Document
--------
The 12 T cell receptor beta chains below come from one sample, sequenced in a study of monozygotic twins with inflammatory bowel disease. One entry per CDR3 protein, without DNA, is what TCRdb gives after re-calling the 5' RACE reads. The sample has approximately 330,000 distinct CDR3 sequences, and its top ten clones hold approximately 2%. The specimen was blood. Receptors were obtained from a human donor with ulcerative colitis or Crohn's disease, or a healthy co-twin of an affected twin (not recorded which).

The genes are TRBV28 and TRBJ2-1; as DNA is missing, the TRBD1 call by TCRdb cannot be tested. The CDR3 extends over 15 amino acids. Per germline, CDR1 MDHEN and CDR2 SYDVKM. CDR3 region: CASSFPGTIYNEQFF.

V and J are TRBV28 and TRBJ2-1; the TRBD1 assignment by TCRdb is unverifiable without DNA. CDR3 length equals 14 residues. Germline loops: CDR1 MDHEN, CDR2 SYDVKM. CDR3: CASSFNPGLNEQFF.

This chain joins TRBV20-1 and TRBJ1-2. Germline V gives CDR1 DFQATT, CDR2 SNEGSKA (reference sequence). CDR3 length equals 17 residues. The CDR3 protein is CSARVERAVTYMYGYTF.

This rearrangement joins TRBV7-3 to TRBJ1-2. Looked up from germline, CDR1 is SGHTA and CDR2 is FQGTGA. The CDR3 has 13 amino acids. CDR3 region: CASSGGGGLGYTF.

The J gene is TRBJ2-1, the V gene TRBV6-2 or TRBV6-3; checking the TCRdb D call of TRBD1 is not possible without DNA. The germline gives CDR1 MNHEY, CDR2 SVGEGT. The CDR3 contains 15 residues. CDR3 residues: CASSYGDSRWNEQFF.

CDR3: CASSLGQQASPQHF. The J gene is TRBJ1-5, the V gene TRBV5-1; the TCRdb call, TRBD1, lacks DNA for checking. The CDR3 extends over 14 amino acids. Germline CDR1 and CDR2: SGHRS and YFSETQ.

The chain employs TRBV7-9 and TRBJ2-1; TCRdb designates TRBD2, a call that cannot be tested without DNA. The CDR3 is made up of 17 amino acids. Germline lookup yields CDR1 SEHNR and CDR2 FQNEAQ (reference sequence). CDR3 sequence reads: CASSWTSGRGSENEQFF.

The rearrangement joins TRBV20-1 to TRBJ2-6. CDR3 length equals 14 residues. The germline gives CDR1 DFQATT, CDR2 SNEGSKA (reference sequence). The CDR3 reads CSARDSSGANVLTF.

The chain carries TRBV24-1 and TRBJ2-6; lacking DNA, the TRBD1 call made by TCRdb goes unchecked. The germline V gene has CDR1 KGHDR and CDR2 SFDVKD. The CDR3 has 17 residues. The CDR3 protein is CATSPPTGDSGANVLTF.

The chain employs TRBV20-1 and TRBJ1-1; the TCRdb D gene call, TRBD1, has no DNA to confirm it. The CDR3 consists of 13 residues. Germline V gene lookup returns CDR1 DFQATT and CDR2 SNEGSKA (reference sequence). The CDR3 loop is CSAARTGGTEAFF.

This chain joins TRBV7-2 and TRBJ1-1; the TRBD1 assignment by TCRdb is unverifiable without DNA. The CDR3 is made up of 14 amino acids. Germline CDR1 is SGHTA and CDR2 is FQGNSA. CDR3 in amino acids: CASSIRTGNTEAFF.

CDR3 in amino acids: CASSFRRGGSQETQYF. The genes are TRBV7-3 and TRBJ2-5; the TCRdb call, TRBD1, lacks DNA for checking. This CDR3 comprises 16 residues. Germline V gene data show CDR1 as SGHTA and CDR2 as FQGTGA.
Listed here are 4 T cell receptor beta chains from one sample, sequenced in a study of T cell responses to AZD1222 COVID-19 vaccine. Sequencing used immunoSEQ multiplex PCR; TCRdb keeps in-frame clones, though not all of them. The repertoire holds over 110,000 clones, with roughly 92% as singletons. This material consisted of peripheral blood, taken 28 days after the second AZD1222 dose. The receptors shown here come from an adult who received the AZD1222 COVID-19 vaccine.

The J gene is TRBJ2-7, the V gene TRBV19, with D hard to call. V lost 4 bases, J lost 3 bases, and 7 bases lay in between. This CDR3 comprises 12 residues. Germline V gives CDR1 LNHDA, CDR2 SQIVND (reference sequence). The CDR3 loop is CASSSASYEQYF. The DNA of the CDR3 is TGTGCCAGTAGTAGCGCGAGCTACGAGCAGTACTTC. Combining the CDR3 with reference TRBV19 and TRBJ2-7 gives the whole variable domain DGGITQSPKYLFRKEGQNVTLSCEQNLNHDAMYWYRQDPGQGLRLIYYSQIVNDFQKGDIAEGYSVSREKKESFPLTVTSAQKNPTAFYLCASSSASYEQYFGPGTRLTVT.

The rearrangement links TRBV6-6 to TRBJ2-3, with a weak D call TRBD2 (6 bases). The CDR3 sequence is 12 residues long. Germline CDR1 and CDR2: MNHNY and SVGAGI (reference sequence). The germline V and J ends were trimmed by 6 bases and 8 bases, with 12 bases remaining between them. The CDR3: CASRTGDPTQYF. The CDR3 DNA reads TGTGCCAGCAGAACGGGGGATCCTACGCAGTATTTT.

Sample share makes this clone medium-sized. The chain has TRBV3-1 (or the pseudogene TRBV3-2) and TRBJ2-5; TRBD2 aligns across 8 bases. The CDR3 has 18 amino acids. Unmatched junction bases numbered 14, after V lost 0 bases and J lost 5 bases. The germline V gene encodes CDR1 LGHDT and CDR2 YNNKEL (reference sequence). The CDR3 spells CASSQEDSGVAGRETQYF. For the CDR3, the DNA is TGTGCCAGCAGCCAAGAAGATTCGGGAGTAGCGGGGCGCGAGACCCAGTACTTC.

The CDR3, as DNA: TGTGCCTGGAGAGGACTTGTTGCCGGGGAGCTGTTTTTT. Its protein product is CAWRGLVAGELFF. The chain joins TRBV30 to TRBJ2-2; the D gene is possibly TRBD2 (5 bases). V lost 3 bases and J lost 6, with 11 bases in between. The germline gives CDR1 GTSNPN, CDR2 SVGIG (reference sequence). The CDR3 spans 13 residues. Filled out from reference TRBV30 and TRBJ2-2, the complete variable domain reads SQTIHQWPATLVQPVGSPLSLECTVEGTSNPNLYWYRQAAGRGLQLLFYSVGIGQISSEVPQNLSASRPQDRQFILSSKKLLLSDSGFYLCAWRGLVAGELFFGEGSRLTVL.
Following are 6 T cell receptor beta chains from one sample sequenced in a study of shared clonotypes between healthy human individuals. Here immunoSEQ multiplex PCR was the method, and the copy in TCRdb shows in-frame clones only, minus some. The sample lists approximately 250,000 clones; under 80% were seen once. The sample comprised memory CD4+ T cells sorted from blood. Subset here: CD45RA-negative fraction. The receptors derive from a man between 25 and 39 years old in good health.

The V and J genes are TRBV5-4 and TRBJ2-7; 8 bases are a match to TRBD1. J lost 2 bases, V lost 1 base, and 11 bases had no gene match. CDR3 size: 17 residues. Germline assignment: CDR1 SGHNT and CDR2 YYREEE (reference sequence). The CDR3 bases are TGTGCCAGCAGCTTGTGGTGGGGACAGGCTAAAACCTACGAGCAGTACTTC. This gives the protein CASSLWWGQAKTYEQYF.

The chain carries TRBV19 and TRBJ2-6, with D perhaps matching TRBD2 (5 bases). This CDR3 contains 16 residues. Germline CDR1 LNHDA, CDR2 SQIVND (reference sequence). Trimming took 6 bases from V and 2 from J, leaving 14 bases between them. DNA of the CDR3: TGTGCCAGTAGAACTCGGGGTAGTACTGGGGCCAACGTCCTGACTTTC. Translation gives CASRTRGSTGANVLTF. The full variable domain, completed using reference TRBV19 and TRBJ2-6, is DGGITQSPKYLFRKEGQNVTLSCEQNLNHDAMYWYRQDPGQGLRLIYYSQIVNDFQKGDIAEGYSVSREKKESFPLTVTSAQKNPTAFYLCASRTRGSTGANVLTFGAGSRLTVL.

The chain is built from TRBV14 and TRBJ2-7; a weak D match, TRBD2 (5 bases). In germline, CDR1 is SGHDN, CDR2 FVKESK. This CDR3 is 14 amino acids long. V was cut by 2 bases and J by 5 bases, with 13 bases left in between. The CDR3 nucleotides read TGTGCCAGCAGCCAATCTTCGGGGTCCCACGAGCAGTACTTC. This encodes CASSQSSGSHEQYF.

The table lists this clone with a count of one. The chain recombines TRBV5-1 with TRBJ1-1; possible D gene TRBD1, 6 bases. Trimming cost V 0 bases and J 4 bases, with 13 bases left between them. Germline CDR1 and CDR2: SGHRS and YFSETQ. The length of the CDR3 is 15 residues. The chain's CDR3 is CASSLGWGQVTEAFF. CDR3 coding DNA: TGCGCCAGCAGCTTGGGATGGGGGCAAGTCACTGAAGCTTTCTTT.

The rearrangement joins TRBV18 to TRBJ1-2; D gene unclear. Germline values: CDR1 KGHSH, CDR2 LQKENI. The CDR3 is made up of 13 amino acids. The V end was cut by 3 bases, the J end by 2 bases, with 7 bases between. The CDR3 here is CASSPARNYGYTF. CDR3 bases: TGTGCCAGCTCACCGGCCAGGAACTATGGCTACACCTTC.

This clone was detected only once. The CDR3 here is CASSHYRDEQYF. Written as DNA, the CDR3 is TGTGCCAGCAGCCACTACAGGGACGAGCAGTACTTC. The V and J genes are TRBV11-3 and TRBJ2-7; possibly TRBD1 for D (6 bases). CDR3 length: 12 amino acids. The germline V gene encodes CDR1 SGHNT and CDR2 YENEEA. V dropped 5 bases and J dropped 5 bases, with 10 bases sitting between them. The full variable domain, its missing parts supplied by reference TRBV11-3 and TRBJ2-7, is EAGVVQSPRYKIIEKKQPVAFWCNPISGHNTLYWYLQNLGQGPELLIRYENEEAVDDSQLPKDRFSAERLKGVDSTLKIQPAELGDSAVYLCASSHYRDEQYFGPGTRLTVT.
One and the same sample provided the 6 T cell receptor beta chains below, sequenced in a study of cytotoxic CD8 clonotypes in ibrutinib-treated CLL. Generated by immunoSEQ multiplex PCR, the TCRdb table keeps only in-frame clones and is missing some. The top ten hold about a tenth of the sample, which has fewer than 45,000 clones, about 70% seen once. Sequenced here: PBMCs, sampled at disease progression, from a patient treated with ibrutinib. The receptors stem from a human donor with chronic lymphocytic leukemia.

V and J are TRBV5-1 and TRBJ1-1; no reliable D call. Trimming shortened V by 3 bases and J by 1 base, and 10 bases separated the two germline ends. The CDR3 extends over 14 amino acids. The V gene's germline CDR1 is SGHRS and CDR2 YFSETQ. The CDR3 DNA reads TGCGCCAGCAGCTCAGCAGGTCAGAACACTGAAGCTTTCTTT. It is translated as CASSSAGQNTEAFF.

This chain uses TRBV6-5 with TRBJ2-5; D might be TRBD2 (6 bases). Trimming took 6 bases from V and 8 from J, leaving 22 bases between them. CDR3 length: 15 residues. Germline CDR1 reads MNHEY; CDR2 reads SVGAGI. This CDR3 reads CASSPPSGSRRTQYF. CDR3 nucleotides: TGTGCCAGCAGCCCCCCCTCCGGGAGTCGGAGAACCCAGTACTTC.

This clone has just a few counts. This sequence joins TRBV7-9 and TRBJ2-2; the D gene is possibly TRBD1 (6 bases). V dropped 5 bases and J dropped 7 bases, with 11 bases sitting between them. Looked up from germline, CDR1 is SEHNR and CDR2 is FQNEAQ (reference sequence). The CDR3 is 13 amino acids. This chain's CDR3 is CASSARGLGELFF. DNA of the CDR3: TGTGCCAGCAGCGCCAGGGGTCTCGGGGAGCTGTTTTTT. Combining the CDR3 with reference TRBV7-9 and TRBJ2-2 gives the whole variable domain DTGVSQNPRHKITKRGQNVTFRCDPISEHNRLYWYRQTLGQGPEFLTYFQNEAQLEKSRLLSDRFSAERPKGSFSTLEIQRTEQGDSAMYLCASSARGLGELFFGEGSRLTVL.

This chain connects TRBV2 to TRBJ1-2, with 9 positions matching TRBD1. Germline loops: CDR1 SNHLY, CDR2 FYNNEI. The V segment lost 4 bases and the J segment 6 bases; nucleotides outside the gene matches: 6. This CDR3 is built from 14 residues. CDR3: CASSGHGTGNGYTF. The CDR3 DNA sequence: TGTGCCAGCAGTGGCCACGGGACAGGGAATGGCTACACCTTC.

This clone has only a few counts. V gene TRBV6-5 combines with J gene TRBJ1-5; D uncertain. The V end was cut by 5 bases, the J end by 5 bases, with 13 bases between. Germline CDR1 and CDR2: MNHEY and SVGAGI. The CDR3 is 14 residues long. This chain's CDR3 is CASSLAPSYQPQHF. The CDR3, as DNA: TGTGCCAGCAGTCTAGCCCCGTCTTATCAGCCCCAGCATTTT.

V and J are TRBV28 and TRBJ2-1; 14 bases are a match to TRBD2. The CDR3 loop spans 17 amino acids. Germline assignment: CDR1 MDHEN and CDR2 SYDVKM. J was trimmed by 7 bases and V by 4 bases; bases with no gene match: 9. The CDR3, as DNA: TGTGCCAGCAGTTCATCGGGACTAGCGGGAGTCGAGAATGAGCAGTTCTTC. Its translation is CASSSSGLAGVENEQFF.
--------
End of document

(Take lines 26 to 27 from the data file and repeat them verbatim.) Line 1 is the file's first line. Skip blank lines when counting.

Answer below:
One and the same sample provided the 6 T cell receptor beta chains below, sequenced in a study of cytotoxic CD8 clonotypes in ibrutinib-treated CLL. Generated by immunoSEQ multiplex PCR, the TCRdb table keeps only in-frame clones and is missing some. The top ten hold about a tenth of the sample, which has fewer than 45,000 clones, about 70% seen once. Sequenced here: PBMCs, sampled at disease progression, from a patient treated with ibrutinib. The receptors stem from a human donor with chronic lymphocytic leukemia.

V and J are TRBV5-1 and TRBJ1-1; no reliable D call. Trimming shortened V by 3 bases and J by 1 base, and 10 bases separated the two germline ends. The CDR3 extends over 14 amino acids. The V gene's germline CDR1 is SGHRS and CDR2 YFSETQ. The CDR3 DNA reads TGCGCCAGCAGCTCAGCAGGTCAGAACACTGAAGCTTTCTTT. It is translated as CASSSAGQNTEAFF.